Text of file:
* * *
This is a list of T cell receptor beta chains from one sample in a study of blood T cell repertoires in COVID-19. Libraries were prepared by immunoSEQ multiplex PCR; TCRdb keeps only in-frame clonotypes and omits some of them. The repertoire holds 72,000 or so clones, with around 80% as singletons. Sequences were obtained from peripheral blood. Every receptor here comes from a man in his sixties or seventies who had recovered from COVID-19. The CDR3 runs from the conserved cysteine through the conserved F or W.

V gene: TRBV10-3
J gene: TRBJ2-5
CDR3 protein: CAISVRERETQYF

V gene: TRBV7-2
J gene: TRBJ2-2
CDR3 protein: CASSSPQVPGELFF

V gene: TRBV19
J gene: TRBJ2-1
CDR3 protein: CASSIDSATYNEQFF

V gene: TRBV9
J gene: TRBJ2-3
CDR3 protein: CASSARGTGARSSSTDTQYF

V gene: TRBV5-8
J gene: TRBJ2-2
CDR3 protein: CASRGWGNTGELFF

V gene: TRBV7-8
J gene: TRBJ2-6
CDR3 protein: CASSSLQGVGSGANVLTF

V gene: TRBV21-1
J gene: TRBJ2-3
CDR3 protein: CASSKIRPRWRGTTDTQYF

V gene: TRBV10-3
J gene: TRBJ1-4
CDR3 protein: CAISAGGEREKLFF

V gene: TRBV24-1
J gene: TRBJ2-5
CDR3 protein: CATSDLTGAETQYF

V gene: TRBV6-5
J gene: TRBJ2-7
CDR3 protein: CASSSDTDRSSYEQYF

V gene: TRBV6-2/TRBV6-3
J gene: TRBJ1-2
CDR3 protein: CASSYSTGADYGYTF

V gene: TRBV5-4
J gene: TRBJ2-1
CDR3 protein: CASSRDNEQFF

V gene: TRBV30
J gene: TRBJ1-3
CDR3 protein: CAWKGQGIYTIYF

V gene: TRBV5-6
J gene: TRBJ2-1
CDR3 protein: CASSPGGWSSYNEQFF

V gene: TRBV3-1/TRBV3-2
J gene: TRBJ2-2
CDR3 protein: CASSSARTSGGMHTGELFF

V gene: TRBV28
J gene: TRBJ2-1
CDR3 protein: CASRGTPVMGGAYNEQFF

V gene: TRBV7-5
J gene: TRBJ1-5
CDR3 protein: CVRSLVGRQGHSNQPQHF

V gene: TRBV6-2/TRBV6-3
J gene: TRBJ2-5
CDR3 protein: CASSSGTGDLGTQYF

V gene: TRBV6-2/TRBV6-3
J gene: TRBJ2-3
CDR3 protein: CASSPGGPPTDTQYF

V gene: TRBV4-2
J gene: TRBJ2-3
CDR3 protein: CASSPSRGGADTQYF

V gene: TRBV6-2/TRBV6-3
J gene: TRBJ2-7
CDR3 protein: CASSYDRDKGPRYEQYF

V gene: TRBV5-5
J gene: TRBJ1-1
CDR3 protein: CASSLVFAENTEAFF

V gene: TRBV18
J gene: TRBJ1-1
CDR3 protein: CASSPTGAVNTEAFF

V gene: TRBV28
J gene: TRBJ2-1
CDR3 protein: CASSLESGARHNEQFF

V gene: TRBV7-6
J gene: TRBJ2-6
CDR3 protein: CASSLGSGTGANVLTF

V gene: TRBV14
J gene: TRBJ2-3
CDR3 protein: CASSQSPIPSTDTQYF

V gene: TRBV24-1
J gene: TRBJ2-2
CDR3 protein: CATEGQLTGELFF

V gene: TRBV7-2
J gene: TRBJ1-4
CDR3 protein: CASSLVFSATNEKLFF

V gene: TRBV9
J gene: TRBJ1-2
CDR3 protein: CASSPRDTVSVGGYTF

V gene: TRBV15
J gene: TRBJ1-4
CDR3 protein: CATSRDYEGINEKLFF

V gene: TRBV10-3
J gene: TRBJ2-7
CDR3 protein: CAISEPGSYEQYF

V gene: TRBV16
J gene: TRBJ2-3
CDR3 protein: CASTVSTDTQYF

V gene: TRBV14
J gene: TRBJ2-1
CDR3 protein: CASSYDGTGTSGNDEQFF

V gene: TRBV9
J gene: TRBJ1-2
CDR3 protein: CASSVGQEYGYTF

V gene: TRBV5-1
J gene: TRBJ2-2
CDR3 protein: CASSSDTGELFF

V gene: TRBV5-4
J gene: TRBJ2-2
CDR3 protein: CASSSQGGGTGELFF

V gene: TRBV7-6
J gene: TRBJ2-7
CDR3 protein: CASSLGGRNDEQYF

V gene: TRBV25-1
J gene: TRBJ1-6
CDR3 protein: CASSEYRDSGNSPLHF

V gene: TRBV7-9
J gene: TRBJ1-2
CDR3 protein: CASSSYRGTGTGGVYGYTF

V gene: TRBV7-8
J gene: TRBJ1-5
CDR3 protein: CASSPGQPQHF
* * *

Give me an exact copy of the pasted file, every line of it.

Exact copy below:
This is a list of T cell receptor beta chains from one sample in a study of blood T cell repertoires in COVID-19. Libraries were prepared by immunoSEQ multiplex PCR; TCRdb keeps only in-frame clonotypes and omits some of them. The repertoire holds 72,000 or so clones, with around 80% as singletons. Sequences were obtained from peripheral blood. Every receptor here comes from a man in his sixties or seventies who had recovered from COVID-19. The CDR3 runs from the conserved cysteine through the conserved F or W.

V gene: TRBV10-3
J gene: TRBJ2-5
CDR3 protein: CAISVRERETQYF

V gene: TRBV7-2
J gene: TRBJ2-2
CDR3 protein: CASSSPQVPGELFF

V gene: TRBV19
J gene: TRBJ2-1
CDR3 protein: CASSIDSATYNEQFF

V gene: TRBV9
J gene: TRBJ2-3
CDR3 protein: CASSARGTGARSSSTDTQYF

V gene: TRBV5-8
J gene: TRBJ2-2
CDR3 protein: CASRGWGNTGELFF

V gene: TRBV7-8
J gene: TRBJ2-6
CDR3 protein: CASSSLQGVGSGANVLTF

V gene: TRBV21-1
J gene: TRBJ2-3
CDR3 protein: CASSKIRPRWRGTTDTQYF

V gene: TRBV10-3
J gene: TRBJ1-4
CDR3 protein: CAISAGGEREKLFF

V gene: TRBV24-1
J gene: TRBJ2-5
CDR3 protein: CATSDLTGAETQYF

V gene: TRBV6-5
J gene: TRBJ2-7
CDR3 protein: CASSSDTDRSSYEQYF

V gene: TRBV6-2/TRBV6-3
J gene: TRBJ1-2
CDR3 protein: CASSYSTGADYGYTF

V gene: TRBV5-4
J gene: TRBJ2-1
CDR3 protein: CASSRDNEQFF

V gene: TRBV30
J gene: TRBJ1-3
CDR3 protein: CAWKGQGIYTIYF

V gene: TRBV5-6
J gene: TRBJ2-1
CDR3 protein: CASSPGGWSSYNEQFF

V gene: TRBV3-1/TRBV3-2
J gene: TRBJ2-2
CDR3 protein: CASSSARTSGGMHTGELFF

V gene: TRBV28
J gene: TRBJ2-1
CDR3 protein: CASRGTPVMGGAYNEQFF

V gene: TRBV7-5
J gene: TRBJ1-5
CDR3 protein: CVRSLVGRQGHSNQPQHF

V gene: TRBV6-2/TRBV6-3
J gene: TRBJ2-5
CDR3 protein: CASSSGTGDLGTQYF

V gene: TRBV6-2/TRBV6-3
J gene: TRBJ2-3
CDR3 protein: CASSPGGPPTDTQYF

V gene: TRBV4-2
J gene: TRBJ2-3
CDR3 protein: CASSPSRGGADTQYF

V gene: TRBV6-2/TRBV6-3
J gene: TRBJ2-7
CDR3 protein: CASSYDRDKGPRYEQYF

V gene: TRBV5-5
J gene: TRBJ1-1
CDR3 protein: CASSLVFAENTEAFF

V gene: TRBV18
J gene: TRBJ1-1
CDR3 protein: CASSPTGAVNTEAFF

V gene: TRBV28
J gene: TRBJ2-1
CDR3 protein: CASSLESGARHNEQFF

V gene: TRBV7-6
J gene: TRBJ2-6
CDR3 protein: CASSLGSGTGANVLTF

V gene: TRBV14
J gene: TRBJ2-3
CDR3 protein: CASSQSPIPSTDTQYF

V gene: TRBV24-1
J gene: TRBJ2-2
CDR3 protein: CATEGQLTGELFF

V gene: TRBV7-2
J gene: TRBJ1-4
CDR3 protein: CASSLVFSATNEKLFF

V gene: TRBV9
J gene: TRBJ1-2
CDR3 protein: CASSPRDTVSVGGYTF

V gene: TRBV15
J gene: TRBJ1-4
CDR3 protein: CATSRDYEGINEKLFF

V gene: TRBV10-3
J gene: TRBJ2-7
CDR3 protein: CAISEPGSYEQYF

V gene: TRBV16
J gene: TRBJ2-3
CDR3 protein: CASTVSTDTQYF

V gene: TRBV14
J gene: TRBJ2-1
CDR3 protein: CASSYDGTGTSGNDEQFF

V gene: TRBV9
J gene: TRBJ1-2
CDR3 protein: CASSVGQEYGYTF

V gene: TRBV5-1
J gene: TRBJ2-2
CDR3 protein: CASSSDTGELFF

V gene: TRBV5-4
J gene: TRBJ2-2
CDR3 protein: CASSSQGGGTGELFF

V gene: TRBV7-6
J gene: TRBJ2-7
CDR3 protein: CASSLGGRNDEQYF

V gene: TRBV25-1
J gene: TRBJ1-6
CDR3 protein: CASSEYRDSGNSPLHF

V gene: TRBV7-9
J gene: TRBJ1-2
CDR3 protein: CASSSYRGTGTGGVYGYTF

V gene: TRBV7-8
J gene: TRBJ1-5
CDR3 protein: CASSPGQPQHF